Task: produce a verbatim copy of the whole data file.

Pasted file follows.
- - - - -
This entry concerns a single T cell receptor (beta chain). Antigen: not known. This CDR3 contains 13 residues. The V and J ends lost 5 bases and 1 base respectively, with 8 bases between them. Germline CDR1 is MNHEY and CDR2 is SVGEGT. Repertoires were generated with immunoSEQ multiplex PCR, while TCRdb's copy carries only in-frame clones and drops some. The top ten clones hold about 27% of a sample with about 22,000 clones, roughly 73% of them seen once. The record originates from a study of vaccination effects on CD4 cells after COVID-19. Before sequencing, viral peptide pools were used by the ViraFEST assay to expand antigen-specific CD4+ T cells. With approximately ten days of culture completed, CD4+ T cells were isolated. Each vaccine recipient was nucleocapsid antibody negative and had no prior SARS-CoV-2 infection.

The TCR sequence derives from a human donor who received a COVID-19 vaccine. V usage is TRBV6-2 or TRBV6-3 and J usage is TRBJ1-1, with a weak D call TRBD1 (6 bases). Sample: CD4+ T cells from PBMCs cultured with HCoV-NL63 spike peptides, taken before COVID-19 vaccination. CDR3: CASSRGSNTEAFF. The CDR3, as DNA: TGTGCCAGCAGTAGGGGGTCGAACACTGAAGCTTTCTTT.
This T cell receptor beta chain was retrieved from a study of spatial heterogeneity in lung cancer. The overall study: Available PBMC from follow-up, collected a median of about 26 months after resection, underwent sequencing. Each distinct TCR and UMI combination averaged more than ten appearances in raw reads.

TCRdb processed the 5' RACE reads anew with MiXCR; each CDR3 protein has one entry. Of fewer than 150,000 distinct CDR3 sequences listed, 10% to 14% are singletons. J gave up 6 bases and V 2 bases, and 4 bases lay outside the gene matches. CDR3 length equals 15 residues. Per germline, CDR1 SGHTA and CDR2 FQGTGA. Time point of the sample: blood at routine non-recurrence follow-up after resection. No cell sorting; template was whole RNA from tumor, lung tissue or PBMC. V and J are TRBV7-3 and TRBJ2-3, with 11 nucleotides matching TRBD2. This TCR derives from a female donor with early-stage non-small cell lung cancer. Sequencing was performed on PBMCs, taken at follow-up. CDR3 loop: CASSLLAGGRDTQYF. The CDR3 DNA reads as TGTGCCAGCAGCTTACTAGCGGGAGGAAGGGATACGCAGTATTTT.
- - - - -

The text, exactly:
This entry concerns a single T cell receptor (beta chain). Antigen: not known. This CDR3 contains 13 residues. The V and J ends lost 5 bases and 1 base respectively, with 8 bases between them. Germline CDR1 is MNHEY and CDR2 is SVGEGT. Repertoires were generated with immunoSEQ multiplex PCR, while TCRdb's copy carries only in-frame clones and drops some. The top ten clones hold about 27% of a sample with about 22,000 clones, roughly 73% of them seen once. The record originates from a study of vaccination effects on CD4 cells after COVID-19. Before sequencing, viral peptide pools were used by the ViraFEST assay to expand antigen-specific CD4+ T cells. With approximately ten days of culture completed, CD4+ T cells were isolated. Each vaccine recipient was nucleocapsid antibody negative and had no prior SARS-CoV-2 infection.

The TCR sequence derives from a human donor who received a COVID-19 vaccine. V usage is TRBV6-2 or TRBV6-3 and J usage is TRBJ1-1, with a weak D call TRBD1 (6 bases). Sample: CD4+ T cells from PBMCs cultured with HCoV-NL63 spike peptides, taken before COVID-19 vaccination. CDR3: CASSRGSNTEAFF. The CDR3, as DNA: TGTGCCAGCAGTAGGGGGTCGAACACTGAAGCTTTCTTT.
This T cell receptor beta chain was retrieved from a study of spatial heterogeneity in lung cancer. The overall study: Available PBMC from follow-up, collected a median of about 26 months after resection, underwent sequencing. Each distinct TCR and UMI combination averaged more than ten appearances in raw reads.

TCRdb processed the 5' RACE reads anew with MiXCR; each CDR3 protein has one entry. Of fewer than 150,000 distinct CDR3 sequences listed, 10% to 14% are singletons. J gave up 6 bases and V 2 bases, and 4 bases lay outside the gene matches. CDR3 length equals 15 residues. Per germline, CDR1 SGHTA and CDR2 FQGTGA. Time point of the sample: blood at routine non-recurrence follow-up after resection. No cell sorting; template was whole RNA from tumor, lung tissue or PBMC. V and J are TRBV7-3 and TRBJ2-3, with 11 nucleotides matching TRBD2. This TCR derives from a female donor with early-stage non-small cell lung cancer. Sequencing was performed on PBMCs, taken at follow-up. CDR3 loop: CASSLLAGGRDTQYF. The CDR3 DNA reads as TGTGCCAGCAGCTTACTAGCGGGAGGAAGGGATACGCAGTATTTT.